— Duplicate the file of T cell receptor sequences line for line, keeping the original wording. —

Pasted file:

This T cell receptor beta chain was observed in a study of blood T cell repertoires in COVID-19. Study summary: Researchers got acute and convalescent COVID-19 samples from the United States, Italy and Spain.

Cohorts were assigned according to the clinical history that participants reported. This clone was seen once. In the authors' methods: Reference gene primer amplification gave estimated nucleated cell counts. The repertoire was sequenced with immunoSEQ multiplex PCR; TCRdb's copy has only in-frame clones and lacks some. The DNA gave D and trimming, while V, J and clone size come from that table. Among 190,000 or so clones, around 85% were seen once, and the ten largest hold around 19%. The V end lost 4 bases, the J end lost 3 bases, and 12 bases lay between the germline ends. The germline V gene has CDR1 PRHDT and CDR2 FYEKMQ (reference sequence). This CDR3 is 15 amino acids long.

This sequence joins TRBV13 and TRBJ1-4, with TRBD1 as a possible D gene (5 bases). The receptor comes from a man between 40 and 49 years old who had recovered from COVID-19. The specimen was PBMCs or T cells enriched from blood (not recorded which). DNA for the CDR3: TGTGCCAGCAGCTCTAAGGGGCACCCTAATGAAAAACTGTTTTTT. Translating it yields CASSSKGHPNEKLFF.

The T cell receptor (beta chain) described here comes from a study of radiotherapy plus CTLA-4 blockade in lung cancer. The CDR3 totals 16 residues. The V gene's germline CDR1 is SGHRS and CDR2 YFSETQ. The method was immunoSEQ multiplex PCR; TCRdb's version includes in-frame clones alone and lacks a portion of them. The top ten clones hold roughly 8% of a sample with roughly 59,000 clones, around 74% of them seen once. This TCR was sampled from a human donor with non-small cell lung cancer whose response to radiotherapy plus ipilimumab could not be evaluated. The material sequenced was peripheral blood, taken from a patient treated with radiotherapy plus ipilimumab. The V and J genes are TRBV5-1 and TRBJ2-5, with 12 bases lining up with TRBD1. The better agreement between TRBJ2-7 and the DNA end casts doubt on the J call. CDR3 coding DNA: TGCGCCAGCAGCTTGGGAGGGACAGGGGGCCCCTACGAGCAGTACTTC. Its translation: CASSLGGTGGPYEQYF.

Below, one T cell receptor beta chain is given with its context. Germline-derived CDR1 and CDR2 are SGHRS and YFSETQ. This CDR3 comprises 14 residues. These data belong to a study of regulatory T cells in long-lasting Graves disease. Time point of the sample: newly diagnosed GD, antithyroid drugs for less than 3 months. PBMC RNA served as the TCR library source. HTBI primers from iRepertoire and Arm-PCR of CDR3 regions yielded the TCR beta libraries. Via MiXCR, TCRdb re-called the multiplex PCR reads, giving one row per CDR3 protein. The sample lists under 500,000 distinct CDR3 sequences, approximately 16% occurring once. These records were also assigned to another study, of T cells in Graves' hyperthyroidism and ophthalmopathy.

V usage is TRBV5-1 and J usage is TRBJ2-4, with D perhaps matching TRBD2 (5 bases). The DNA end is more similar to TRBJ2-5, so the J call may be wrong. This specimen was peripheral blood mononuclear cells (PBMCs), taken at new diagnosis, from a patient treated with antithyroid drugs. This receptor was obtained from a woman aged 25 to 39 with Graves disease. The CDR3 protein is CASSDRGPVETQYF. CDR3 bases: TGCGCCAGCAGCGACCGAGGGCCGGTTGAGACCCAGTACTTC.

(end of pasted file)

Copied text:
This T cell receptor beta chain was observed in a study of blood T cell repertoires in COVID-19. Study summary: Researchers got acute and convalescent COVID-19 samples from the United States, Italy and Spain.

Cohorts were assigned according to the clinical history that participants reported. This clone was seen once. In the authors' methods: Reference gene primer amplification gave estimated nucleated cell counts. The repertoire was sequenced with immunoSEQ multiplex PCR; TCRdb's copy has only in-frame clones and lacks some. The DNA gave D and trimming, while V, J and clone size come from that table. Among 190,000 or so clones, around 85% were seen once, and the ten largest hold around 19%. The V end lost 4 bases, the J end lost 3 bases, and 12 bases lay between the germline ends. The germline V gene has CDR1 PRHDT and CDR2 FYEKMQ (reference sequence). This CDR3 is 15 amino acids long.

This sequence joins TRBV13 and TRBJ1-4, with TRBD1 as a possible D gene (5 bases). The receptor comes from a man between 40 and 49 years old who had recovered from COVID-19. The specimen was PBMCs or T cells enriched from blood (not recorded which). DNA for the CDR3: TGTGCCAGCAGCTCTAAGGGGCACCCTAATGAAAAACTGTTTTTT. Translating it yields CASSSKGHPNEKLFF.

The T cell receptor (beta chain) described here comes from a study of radiotherapy plus CTLA-4 blockade in lung cancer. The CDR3 totals 16 residues. The V gene's germline CDR1 is SGHRS and CDR2 YFSETQ. The method was immunoSEQ multiplex PCR; TCRdb's version includes in-frame clones alone and lacks a portion of them. The top ten clones hold roughly 8% of a sample with roughly 59,000 clones, around 74% of them seen once. This TCR was sampled from a human donor with non-small cell lung cancer whose response to radiotherapy plus ipilimumab could not be evaluated. The material sequenced was peripheral blood, taken from a patient treated with radiotherapy plus ipilimumab. The V and J genes are TRBV5-1 and TRBJ2-5, with 12 bases lining up with TRBD1. The better agreement between TRBJ2-7 and the DNA end casts doubt on the J call. CDR3 coding DNA: TGCGCCAGCAGCTTGGGAGGGACAGGGGGCCCCTACGAGCAGTACTTC. Its translation: CASSLGGTGGPYEQYF.

Below, one T cell receptor beta chain is given with its context. Germline-derived CDR1 and CDR2 are SGHRS and YFSETQ. This CDR3 comprises 14 residues. These data belong to a study of regulatory T cells in long-lasting Graves disease. Time point of the sample: newly diagnosed GD, antithyroid drugs for less than 3 months. PBMC RNA served as the TCR library source. HTBI primers from iRepertoire and Arm-PCR of CDR3 regions yielded the TCR beta libraries. Via MiXCR, TCRdb re-called the multiplex PCR reads, giving one row per CDR3 protein. The sample lists under 500,000 distinct CDR3 sequences, approximately 16% occurring once. These records were also assigned to another study, of T cells in Graves' hyperthyroidism and ophthalmopathy.

V usage is TRBV5-1 and J usage is TRBJ2-4, with D perhaps matching TRBD2 (5 bases). The DNA end is more similar to TRBJ2-5, so the J call may be wrong. This specimen was peripheral blood mononuclear cells (PBMCs), taken at new diagnosis, from a patient treated with antithyroid drugs. This receptor was obtained from a woman aged 25 to 39 with Graves disease. The CDR3 protein is CASSDRGPVETQYF. CDR3 bases: TGCGCCAGCAGCGACCGAGGGCCGGTTGAGACCCAGTACTTC.